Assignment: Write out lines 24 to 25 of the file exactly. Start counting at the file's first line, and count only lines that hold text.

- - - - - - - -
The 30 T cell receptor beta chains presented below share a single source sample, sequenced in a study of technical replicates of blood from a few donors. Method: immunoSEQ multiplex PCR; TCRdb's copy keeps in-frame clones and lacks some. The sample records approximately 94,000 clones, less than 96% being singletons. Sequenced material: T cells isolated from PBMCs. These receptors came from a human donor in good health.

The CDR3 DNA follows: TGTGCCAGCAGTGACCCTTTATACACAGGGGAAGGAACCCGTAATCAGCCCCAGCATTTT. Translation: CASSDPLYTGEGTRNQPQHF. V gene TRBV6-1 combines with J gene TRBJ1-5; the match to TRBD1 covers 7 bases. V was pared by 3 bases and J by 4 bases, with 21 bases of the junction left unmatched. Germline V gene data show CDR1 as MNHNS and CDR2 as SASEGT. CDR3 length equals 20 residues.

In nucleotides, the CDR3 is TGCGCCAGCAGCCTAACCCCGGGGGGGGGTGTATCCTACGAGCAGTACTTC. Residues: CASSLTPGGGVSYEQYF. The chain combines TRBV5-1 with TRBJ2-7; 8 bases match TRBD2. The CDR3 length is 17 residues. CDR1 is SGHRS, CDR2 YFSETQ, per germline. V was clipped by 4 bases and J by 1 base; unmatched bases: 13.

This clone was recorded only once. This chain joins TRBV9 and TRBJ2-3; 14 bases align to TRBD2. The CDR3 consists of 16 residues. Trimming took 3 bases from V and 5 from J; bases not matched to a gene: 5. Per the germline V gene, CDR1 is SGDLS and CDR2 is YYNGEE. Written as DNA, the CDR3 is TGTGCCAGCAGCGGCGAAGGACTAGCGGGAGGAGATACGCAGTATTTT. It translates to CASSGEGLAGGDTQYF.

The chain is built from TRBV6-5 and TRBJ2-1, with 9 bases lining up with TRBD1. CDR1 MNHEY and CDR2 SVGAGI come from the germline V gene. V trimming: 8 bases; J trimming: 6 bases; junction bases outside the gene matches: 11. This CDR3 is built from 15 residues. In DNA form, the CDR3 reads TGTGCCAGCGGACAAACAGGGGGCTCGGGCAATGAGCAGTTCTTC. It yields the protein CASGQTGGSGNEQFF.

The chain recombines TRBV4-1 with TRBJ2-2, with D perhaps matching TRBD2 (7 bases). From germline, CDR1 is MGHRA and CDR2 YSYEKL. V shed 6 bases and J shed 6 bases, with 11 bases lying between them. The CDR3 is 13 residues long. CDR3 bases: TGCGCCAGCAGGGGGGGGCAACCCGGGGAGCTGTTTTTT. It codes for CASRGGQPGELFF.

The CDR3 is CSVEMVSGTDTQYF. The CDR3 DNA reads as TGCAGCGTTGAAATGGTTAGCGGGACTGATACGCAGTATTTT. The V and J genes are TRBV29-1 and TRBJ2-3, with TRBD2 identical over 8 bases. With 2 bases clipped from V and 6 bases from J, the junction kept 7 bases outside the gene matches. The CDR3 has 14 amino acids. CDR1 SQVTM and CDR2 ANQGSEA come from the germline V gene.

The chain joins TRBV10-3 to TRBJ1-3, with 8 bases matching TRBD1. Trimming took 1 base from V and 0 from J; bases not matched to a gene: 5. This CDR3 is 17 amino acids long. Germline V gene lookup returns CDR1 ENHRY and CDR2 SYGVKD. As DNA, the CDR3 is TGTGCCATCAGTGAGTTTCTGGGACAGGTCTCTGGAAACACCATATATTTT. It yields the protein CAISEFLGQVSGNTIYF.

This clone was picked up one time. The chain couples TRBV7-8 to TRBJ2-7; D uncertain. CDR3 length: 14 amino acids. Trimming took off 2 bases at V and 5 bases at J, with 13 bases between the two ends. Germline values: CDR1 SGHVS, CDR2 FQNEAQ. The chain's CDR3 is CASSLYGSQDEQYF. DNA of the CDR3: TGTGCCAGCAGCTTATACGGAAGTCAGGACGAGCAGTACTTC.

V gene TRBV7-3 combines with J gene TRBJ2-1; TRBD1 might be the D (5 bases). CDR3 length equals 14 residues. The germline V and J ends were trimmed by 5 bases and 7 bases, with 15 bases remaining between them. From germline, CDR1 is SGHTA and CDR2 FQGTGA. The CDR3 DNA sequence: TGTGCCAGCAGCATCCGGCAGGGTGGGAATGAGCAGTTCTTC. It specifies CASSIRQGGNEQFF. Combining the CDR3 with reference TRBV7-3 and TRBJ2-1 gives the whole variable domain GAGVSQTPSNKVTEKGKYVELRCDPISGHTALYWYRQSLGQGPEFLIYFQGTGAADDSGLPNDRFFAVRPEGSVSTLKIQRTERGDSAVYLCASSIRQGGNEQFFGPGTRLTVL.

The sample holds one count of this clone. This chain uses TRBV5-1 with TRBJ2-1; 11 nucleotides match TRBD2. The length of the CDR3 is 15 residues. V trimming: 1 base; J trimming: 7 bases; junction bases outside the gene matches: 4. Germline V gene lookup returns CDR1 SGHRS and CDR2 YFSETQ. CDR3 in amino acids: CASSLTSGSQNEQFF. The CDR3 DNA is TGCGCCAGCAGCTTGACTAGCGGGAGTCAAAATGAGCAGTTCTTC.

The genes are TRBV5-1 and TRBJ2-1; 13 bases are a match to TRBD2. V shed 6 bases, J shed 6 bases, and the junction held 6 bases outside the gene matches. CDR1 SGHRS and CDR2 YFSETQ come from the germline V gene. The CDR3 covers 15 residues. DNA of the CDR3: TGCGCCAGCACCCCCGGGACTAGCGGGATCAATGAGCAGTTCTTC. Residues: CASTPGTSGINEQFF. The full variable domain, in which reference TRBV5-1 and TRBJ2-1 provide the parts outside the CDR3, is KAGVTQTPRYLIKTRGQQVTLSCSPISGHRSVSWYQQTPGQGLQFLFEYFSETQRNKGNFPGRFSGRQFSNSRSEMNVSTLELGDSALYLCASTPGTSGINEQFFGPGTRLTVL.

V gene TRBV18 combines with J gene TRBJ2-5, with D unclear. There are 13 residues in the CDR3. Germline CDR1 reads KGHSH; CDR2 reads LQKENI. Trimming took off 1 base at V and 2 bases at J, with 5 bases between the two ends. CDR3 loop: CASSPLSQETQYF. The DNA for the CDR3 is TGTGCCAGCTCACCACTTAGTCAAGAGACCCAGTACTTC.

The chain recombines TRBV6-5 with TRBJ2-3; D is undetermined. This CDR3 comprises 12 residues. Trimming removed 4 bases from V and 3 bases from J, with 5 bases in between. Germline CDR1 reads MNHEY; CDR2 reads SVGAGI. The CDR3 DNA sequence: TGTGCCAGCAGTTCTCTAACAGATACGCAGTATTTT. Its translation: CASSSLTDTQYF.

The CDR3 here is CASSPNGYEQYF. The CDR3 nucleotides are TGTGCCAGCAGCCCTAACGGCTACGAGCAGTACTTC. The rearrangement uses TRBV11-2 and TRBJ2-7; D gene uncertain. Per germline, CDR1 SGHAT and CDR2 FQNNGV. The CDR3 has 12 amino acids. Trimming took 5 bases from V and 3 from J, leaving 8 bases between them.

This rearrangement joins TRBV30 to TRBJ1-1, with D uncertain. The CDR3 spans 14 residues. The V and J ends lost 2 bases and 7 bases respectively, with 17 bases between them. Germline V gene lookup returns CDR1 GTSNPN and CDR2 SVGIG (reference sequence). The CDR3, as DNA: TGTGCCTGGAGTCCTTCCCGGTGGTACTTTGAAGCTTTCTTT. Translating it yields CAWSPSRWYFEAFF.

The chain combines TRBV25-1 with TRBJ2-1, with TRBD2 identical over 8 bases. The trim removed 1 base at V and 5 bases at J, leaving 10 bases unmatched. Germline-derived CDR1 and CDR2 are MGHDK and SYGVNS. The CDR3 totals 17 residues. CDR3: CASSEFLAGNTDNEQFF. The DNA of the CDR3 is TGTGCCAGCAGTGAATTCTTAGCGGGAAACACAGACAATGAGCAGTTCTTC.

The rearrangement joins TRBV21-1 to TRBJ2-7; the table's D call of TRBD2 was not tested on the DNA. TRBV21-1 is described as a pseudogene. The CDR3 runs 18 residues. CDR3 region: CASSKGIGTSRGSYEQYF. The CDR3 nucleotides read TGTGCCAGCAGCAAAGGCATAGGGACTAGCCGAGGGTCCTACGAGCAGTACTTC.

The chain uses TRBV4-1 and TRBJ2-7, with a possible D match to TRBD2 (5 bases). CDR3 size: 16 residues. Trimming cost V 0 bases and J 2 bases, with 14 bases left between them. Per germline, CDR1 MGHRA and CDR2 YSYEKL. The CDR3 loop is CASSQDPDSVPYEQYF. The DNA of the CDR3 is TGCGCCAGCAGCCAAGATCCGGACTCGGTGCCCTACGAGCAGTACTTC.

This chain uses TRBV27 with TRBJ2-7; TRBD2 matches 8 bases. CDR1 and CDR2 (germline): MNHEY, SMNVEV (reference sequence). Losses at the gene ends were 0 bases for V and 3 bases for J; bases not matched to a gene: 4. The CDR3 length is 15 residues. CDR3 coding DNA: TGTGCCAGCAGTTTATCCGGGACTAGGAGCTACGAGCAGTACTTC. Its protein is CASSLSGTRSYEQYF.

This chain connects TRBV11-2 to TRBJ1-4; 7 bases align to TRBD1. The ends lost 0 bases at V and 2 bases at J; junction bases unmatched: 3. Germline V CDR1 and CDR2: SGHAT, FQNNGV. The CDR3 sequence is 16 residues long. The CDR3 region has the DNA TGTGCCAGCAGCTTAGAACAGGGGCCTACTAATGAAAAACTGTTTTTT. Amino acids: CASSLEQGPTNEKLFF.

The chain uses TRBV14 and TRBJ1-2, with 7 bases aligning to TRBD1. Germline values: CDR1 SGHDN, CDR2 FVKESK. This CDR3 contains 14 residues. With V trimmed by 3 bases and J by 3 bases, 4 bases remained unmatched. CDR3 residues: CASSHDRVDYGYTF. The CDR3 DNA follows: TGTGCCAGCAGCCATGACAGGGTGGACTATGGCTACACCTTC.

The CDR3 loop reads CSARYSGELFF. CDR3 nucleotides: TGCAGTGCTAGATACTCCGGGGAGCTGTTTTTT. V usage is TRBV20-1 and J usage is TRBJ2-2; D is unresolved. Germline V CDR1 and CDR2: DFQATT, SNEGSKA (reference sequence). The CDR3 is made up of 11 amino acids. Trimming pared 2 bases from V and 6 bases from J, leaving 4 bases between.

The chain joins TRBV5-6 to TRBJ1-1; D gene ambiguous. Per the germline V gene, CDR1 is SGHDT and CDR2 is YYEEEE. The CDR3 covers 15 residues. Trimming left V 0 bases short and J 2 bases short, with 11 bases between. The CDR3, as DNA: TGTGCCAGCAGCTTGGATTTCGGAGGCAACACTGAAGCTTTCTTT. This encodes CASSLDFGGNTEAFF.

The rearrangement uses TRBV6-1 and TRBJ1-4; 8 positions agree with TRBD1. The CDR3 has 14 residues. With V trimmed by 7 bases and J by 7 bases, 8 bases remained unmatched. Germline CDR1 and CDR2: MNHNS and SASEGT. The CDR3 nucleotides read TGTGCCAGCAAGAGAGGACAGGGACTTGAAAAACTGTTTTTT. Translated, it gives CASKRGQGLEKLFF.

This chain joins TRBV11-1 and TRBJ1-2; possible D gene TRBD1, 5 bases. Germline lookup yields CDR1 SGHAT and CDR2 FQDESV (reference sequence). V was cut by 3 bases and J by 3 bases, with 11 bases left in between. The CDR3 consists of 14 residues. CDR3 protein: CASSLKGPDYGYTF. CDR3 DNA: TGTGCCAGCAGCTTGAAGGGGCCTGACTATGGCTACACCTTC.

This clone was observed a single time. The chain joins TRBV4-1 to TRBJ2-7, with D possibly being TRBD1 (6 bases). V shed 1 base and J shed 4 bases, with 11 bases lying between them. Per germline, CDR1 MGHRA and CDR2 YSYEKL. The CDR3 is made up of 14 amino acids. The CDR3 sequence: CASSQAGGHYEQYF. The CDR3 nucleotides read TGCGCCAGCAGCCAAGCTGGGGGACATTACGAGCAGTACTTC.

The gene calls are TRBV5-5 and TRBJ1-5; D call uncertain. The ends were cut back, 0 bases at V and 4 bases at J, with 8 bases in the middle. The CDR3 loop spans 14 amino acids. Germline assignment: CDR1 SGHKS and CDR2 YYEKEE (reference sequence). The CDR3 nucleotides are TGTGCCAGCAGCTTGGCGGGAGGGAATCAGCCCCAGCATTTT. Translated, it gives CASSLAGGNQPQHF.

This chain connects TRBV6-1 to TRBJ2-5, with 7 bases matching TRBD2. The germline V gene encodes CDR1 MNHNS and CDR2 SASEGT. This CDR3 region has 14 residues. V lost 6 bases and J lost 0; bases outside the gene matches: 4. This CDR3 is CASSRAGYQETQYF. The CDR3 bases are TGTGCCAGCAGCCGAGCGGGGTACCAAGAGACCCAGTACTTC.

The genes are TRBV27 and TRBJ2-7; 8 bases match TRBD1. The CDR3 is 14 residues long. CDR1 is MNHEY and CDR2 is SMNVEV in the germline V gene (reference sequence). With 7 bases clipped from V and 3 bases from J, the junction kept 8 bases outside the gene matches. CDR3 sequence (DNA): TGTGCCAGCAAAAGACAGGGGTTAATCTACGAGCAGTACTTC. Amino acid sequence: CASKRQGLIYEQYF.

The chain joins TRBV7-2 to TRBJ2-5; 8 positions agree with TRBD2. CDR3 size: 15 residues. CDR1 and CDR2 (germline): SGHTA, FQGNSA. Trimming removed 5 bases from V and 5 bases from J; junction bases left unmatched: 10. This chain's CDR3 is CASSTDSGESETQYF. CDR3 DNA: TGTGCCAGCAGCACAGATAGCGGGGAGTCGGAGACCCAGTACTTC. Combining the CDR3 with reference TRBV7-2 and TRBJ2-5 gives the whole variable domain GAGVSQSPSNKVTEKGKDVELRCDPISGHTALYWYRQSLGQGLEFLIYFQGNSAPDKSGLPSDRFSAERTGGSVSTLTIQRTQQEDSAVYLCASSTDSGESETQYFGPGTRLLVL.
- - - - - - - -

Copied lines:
The chain joins TRBV5-6 to TRBJ1-1; D gene ambiguous. Per the germline V gene, CDR1 is SGHDT and CDR2 is YYEEEE. The CDR3 covers 15 residues. Trimming left V 0 bases short and J 2 bases short, with 11 bases between. The CDR3, as DNA: TGTGCCAGCAGCTTGGATTTCGGAGGCAACACTGAAGCTTTCTTT. This encodes CASSLDFGGNTEAFF.

The rearrangement uses TRBV6-1 and TRBJ1-4; 8 positions agree with TRBD1. The CDR3 has 14 residues. With V trimmed by 7 bases and J by 7 bases, 8 bases remained unmatched. Germline CDR1 and CDR2: MNHNS and SASEGT. The CDR3 nucleotides read TGTGCCAGCAAGAGAGGACAGGGACTTGAAAAACTGTTTTTT. Translated, it gives CASKRGQGLEKLFF.